This week in PDF has seen a security and bug-fix update to a popular PDF viewer, the development of a technique for embedding 3D images into PDF documents and Xerox's adoption of the Adobe Print Engine.
First up, Foxit software has released an update to its Foxit PDF Reader. According to CNET's Michael Horowitz, the company confirmed on the phone that the minor update was a bug-fix release. It seems that one of the bugs fixed was the "highly critical" security vulnerability reported last week by Secunia. Since the vulnerability in question allows for the "execution of arbitrary code," users of the software are strongly encouraged to download the newest version from Foxit.com.
In other news, Thinkingaustralia.com reports that researchers at Melbourne's Swinburne University of Technology have developed a technique that involves embedding interactive 3D visualizations into PDF documents.
According to co-developer Christopher Fluke, an astronomer based at Swinburne's Centre for Astrophysics and Supercomputing, "In the past, the way you would have shared a 3D model is that you would either have to make a movie of it - so you might rotate that with one particular set of views, or you would have to present it as a series of individual images. The problem there is that as the person creating those movies, or those images, you are making decisions about what you want the reader to see."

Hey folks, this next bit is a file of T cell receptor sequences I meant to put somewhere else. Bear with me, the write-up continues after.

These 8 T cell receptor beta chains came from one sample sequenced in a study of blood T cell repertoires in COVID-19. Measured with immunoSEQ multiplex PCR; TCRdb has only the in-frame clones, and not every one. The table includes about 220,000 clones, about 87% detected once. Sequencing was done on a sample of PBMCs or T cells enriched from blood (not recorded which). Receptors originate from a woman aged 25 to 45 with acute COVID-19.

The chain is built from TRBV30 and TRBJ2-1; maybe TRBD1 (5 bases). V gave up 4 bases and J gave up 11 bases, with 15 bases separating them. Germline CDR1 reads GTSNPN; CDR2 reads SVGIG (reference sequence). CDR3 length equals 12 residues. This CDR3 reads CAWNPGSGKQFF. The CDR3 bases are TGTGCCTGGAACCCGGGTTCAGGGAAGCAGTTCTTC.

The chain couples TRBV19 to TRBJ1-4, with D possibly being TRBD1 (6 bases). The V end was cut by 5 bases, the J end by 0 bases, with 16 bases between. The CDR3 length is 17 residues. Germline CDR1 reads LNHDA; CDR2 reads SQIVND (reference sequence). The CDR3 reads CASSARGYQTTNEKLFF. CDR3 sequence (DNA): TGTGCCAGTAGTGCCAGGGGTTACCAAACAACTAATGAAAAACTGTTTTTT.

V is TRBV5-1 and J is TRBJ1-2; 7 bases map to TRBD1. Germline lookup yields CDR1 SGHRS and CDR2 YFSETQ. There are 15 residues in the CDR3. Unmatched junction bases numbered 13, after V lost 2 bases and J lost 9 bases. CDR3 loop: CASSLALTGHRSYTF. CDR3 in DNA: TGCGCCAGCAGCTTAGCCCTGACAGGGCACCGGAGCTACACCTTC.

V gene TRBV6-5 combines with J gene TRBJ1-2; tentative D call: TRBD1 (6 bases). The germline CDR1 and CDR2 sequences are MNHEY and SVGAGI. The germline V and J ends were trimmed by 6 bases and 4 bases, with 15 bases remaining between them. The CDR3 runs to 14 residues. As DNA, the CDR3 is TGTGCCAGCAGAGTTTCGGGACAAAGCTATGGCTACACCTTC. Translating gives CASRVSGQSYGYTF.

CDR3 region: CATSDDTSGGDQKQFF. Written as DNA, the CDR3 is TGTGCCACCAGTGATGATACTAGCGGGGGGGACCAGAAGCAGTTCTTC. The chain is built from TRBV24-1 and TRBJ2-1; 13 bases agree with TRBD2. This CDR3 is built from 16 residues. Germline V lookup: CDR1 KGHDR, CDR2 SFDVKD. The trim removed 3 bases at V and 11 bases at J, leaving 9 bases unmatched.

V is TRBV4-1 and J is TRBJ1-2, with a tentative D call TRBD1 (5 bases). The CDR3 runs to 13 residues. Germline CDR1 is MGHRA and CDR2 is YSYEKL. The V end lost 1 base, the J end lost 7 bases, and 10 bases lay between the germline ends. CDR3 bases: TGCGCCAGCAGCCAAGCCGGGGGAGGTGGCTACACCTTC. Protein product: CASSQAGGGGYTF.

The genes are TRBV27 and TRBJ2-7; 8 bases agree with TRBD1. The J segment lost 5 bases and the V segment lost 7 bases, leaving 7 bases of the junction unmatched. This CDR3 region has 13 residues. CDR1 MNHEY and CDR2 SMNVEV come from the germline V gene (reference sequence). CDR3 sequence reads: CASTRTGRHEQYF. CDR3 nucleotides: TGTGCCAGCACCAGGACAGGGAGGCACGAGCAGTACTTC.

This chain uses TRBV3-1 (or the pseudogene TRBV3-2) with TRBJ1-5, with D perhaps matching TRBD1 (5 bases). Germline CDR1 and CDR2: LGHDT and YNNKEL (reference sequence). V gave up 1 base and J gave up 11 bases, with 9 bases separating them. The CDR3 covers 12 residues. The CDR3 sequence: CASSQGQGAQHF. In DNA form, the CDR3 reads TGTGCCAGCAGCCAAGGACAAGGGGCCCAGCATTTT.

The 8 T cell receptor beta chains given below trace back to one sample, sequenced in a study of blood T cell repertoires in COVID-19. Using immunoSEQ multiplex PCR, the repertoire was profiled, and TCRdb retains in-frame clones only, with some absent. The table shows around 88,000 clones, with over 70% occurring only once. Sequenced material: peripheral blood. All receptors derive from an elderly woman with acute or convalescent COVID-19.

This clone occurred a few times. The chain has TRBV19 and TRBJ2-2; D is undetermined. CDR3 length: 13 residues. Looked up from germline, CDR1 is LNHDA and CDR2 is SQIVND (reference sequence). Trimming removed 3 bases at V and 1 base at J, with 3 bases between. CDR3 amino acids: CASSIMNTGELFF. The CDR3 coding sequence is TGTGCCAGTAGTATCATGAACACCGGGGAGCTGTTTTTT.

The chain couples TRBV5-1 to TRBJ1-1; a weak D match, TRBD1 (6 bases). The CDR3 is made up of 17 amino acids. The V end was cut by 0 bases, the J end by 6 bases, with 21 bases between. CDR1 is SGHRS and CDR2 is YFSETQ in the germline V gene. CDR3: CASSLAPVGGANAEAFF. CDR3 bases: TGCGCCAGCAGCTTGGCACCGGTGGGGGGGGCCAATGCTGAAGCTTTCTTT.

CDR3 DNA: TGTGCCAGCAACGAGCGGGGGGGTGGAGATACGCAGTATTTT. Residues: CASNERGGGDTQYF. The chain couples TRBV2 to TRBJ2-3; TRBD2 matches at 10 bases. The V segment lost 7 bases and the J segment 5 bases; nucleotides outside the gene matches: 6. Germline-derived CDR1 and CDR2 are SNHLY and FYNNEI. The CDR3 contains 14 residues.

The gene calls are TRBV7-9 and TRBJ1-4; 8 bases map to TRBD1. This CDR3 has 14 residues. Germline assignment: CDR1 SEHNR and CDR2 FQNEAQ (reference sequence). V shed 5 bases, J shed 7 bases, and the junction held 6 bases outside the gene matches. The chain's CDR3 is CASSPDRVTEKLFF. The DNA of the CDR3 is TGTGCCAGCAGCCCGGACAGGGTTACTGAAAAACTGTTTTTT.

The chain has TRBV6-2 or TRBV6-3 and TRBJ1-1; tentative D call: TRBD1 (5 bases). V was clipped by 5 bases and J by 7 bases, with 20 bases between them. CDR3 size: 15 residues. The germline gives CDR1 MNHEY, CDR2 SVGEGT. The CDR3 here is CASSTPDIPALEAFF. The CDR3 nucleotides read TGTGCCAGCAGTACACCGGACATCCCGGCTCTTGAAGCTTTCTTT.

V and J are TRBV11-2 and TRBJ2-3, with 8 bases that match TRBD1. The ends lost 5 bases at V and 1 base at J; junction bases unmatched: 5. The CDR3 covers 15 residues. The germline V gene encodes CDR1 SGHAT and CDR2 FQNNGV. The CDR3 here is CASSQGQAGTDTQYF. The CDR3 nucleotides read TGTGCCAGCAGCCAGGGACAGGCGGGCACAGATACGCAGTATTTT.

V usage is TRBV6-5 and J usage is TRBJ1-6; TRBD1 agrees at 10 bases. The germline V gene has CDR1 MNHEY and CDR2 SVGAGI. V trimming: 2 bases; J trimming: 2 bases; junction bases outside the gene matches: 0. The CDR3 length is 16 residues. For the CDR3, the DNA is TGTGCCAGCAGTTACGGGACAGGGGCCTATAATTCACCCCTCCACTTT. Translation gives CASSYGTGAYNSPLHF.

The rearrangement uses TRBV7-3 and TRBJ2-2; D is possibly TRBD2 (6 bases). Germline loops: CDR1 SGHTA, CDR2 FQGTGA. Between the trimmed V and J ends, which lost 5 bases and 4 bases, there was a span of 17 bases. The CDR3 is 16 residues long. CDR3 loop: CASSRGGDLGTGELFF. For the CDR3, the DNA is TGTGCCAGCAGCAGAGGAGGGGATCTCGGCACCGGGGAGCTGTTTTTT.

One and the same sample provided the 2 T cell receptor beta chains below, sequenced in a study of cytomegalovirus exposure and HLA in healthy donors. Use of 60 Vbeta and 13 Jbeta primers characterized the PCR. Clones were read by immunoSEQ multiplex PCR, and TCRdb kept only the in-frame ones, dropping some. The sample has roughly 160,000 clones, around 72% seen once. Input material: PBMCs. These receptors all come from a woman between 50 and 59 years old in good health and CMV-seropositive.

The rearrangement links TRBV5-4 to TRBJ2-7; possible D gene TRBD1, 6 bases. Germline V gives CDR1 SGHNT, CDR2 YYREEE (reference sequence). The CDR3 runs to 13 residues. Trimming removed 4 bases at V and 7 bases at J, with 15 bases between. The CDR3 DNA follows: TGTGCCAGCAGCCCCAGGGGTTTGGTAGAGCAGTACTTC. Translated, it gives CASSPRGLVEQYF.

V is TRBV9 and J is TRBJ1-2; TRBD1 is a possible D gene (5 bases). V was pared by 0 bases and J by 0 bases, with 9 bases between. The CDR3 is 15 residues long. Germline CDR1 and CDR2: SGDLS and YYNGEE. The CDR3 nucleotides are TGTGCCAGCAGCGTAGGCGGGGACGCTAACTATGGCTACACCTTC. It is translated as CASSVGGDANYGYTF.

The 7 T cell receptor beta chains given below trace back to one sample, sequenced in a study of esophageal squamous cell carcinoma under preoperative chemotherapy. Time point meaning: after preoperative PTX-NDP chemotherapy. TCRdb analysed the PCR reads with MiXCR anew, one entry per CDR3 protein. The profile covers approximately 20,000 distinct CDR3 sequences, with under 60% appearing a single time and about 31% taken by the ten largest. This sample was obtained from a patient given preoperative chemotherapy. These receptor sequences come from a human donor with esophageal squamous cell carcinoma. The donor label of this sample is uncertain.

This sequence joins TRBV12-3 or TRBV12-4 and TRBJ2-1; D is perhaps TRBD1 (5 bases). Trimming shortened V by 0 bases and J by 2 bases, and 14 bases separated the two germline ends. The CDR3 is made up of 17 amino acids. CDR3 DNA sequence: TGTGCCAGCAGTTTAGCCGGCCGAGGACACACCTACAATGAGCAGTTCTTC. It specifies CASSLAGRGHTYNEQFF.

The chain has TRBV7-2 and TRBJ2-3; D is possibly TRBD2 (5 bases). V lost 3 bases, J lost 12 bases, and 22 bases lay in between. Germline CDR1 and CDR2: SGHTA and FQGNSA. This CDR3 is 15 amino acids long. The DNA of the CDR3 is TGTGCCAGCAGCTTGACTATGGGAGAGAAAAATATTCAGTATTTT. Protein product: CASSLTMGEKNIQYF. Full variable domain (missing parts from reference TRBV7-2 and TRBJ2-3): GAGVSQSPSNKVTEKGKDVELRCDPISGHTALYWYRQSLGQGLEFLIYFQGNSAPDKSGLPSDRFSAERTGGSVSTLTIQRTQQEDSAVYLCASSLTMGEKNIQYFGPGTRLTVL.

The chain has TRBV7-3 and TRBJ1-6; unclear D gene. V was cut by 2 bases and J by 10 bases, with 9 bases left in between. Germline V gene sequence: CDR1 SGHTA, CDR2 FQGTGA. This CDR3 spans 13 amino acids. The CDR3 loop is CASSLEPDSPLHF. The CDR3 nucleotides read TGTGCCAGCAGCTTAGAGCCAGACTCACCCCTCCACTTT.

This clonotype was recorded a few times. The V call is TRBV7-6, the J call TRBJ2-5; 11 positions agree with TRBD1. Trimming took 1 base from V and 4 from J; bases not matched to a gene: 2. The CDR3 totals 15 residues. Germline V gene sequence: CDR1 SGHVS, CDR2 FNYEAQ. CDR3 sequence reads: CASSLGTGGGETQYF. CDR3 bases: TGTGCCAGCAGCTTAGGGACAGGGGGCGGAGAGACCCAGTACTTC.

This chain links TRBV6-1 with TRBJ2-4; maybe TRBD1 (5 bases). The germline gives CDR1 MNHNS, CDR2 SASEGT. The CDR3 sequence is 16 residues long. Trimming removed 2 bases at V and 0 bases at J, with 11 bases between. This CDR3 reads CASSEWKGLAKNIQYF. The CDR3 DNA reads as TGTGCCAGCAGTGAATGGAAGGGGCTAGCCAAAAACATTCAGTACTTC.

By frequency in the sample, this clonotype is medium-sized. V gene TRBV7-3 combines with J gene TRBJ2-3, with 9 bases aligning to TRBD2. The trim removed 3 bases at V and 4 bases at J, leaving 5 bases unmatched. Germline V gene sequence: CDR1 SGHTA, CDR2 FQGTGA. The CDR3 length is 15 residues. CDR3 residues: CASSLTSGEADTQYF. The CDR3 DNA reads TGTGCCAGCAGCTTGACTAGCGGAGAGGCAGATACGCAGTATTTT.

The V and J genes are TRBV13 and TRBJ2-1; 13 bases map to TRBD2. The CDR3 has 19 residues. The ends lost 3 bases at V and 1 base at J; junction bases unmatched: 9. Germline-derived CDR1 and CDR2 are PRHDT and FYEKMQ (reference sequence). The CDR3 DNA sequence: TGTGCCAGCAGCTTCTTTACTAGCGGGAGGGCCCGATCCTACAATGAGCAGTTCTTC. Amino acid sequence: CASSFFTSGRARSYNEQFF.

In collaboration with astronomer Dr David Barnes, Dr Fluke developed S2PLOT, a programming library that facilitates the presentation of research data in a 3D form. They have since extended the library to allow 3D models to be exported into an intermediate format that users can directly feed into PDF documents.Check out the original article for more information.
Last but not least, Xerox has announced that it will incorporate Adobe PDF Print Engine into its print server software. Using Adobe Print Engine, Xerox's FreeFlow Print Server will enable reliable PDF printing, supporting both complex designs and transparencies. The press release notes that:
Adobe PDF Print Engine enables workflow consistency and flexibility since it processes native PDF files without conversion to Adobe PostScript. Native PDF rendering improves end-to-end predictability and reliability of the entire print process and reduces delays and rework. It also uses JDF-based automation technologies, resulting in faster processing.
Xerox will demonstrate the new product at its stand during Drupa. More details can be found in the original press release.
Thanks to Magazinify.com, it's possible to have web articles delivered right to your inbox in PDF form. If that weren't enough, the nice folks at CNET have been nice enough to publish a step-by-step guide about how to set this all up using just a little time and a free Magazinify account.
In this tutorial, Ted Padova and Wendy Halderman explain how to best use the features of Acrobat 6 Professional to create a self-running multi-media kiosk for use with displays such as tradeshow exhibits.